Regardless of design pattern, the use of read and write methods of the spark library are always part of a data engineering notebook.
The easiest way to present data to the end users is to create a hive table. Before you can create a table, we must have a hive database. We can always use the default database; however, I like to name my databases after the data they contain. The code below uses spark.sql to execute database commands. If the mssqltips database exists, it is dropped, otherwise a new database is created.
Typically, I drop and recreate the definition of the hive table. The first command below tries to drop the table. The second command below creates an unmanaged table named loan_club_process_01.
What is the difference between managed and unmanaged tables? A managed table is created by specifying the structure of the table and loading the table with an insert statement. The create table as syntax will also create a managed table. Such tables are stored with the hive catalog. Deleting the hive table results in deleting the data (delta files). An unmanaged table uses the location parameter to specify where the underlying file(s) are stored. Dropping the table does not result in the deleting of the files from the storage system.
Why did we go thru the effort of creating a hive table for the resulting loan club statistics file? Because the end users can query the file just like a table. The image below shows the first five records of the table named loan_club_process_01.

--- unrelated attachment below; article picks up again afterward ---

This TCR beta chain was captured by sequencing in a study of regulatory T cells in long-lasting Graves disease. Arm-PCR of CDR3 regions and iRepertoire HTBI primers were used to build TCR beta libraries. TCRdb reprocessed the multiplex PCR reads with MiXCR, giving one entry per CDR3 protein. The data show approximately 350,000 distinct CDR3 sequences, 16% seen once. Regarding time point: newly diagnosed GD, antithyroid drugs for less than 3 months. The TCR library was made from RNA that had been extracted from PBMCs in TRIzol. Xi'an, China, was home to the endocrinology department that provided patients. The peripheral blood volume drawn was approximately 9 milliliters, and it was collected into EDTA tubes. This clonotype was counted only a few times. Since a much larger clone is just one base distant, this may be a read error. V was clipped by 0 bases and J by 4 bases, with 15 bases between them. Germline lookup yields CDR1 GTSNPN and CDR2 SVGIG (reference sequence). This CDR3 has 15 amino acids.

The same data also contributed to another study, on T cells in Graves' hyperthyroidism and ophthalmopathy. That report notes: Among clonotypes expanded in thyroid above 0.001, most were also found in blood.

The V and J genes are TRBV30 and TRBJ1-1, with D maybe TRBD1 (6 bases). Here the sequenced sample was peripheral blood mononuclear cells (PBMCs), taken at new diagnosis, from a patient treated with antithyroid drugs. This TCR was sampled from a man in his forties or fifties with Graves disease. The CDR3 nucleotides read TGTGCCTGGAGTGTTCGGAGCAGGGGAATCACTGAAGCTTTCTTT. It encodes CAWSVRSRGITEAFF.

In a nutshell, the hive catalog is a real easy way to expose the underlying files to the end users. Any users who are familiar with ANSI SQL will be right at home with querying the data. I hope you are not surprised by the fact that Spark SQL is the second design pattern that we are going to talk about next.
The second design pattern uses the fact that a temporary view can be created off any Spark DataFrame. The image below shows the view named tmp_loan_club being created from the Spark DataFrame named raw. The createOrReplaceTempView method is key to this pattern.
The SHOW COLUMNS command in Spark SQL is very useful when you have a wide hive table and you want to search for a particular name. The image below shows a simple SELECT statement that returns the first ten rows of the table.
The processing algorithm is completely the same as the first design pattern. In fact, there is almost a one to one replace of DataFrame methods with Spark SQL Functions. Please review the on-line documentation for complete details on all supported functions. The only noticeable coding different is the replacement of the isin set operator with a case clause.